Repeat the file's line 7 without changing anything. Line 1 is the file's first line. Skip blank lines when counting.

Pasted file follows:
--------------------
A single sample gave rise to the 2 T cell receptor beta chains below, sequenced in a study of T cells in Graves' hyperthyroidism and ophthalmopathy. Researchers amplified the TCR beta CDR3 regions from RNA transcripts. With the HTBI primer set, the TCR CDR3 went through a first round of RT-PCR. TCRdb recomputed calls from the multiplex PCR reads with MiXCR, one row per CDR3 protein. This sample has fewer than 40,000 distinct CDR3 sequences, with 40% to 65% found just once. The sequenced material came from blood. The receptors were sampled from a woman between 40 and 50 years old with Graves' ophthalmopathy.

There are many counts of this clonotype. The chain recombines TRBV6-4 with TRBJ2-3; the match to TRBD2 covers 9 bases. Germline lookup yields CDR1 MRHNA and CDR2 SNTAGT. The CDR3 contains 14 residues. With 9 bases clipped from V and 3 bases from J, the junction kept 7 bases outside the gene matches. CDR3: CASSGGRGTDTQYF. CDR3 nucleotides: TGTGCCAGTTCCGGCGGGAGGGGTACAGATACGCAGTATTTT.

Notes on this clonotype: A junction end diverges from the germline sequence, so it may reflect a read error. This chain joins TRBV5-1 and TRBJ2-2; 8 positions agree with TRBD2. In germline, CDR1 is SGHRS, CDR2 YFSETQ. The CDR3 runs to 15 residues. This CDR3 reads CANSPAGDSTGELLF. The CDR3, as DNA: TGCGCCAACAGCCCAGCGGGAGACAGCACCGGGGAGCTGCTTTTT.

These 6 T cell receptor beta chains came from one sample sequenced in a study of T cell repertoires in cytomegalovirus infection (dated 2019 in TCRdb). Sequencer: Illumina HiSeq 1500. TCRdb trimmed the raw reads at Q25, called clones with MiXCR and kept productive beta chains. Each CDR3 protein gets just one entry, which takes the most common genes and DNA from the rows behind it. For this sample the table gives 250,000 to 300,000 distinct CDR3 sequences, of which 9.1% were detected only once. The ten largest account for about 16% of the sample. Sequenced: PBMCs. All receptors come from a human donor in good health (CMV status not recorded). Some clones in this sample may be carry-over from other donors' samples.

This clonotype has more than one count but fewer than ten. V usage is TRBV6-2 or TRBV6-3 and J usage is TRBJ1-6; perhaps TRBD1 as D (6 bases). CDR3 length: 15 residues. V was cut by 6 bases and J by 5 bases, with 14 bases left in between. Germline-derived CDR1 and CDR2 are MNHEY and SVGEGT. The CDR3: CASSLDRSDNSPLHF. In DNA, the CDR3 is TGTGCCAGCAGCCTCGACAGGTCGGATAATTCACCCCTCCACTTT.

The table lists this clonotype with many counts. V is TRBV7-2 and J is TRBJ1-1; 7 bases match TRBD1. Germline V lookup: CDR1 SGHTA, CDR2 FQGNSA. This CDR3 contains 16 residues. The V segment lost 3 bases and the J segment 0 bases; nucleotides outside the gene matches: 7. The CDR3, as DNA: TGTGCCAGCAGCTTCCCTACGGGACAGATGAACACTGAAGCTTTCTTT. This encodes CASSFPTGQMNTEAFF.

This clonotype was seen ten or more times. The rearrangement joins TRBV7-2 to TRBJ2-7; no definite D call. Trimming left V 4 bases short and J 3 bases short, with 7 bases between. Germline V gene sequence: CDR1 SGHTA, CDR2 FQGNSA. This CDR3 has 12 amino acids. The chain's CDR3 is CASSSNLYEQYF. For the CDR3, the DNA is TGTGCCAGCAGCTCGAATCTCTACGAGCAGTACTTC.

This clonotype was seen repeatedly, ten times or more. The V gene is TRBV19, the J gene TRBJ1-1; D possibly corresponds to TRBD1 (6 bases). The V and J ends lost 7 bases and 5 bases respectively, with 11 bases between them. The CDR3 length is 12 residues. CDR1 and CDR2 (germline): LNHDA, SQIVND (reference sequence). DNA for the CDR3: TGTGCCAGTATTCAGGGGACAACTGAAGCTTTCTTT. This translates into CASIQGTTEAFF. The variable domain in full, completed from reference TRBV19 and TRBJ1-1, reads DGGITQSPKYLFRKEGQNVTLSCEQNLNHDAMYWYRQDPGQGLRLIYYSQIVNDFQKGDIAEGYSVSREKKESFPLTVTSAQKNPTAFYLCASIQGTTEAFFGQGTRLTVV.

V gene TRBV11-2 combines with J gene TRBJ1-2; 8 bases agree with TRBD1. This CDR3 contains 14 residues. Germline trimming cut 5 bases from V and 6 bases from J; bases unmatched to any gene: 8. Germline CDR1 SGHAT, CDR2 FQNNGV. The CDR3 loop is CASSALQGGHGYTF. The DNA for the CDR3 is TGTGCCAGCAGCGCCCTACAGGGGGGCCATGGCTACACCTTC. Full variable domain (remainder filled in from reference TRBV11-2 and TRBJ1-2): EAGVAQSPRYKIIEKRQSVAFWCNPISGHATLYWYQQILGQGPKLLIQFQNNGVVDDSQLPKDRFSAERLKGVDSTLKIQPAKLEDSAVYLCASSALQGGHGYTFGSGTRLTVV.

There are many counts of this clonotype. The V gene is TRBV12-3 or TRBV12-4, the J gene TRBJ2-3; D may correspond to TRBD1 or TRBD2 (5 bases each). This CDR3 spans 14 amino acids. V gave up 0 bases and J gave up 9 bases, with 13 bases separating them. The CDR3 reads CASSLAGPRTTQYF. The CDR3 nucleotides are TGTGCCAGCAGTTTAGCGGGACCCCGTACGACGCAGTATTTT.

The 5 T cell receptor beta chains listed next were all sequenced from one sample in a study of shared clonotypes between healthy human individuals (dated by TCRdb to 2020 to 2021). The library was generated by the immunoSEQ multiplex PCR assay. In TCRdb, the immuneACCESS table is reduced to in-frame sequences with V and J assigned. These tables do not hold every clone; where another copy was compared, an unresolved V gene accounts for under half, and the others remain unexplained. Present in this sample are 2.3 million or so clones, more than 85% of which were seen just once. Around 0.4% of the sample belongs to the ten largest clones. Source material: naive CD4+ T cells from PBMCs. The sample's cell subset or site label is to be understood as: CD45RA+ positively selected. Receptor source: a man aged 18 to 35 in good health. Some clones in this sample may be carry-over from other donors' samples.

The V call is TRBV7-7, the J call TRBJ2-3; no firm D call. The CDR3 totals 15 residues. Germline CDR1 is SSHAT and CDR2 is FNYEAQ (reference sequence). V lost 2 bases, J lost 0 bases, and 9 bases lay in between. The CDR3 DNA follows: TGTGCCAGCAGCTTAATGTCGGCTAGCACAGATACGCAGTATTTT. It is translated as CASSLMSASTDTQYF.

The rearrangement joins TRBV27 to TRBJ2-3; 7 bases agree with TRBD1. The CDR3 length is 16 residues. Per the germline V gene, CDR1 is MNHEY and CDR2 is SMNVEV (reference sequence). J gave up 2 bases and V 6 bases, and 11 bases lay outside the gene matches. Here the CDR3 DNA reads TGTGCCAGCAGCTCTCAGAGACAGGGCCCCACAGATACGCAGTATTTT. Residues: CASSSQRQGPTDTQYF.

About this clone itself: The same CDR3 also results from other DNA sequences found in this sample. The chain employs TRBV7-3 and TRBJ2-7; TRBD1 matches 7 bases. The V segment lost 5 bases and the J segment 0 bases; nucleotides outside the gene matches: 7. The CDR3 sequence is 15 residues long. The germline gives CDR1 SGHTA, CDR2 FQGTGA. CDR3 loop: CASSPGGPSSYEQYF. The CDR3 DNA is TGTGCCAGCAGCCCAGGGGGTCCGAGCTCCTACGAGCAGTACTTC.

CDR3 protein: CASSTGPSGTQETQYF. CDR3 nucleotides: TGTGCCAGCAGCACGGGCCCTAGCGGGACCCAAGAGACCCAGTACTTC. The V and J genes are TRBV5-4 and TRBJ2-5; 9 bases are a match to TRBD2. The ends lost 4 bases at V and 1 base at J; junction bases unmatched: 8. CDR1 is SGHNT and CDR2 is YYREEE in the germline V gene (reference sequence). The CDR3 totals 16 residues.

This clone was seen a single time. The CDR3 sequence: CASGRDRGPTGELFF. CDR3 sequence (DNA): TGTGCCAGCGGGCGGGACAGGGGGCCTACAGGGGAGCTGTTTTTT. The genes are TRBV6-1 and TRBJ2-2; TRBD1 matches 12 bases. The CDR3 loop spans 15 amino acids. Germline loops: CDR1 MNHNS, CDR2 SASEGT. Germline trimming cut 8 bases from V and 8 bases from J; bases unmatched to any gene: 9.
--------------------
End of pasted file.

This clonotype was seen ten or more times. The rearrangement joins TRBV7-2 to TRBJ2-7; no definite D call. Trimming left V 4 bases short and J 3 bases short, with 7 bases between. Germline V gene sequence: CDR1 SGHTA, CDR2 FQGNSA. This CDR3 has 12 amino acids. The chain's CDR3 is CASSSNLYEQYF. For the CDR3, the DNA is TGTGCCAGCAGCTCGAATCTCTACGAGCAGTACTTC.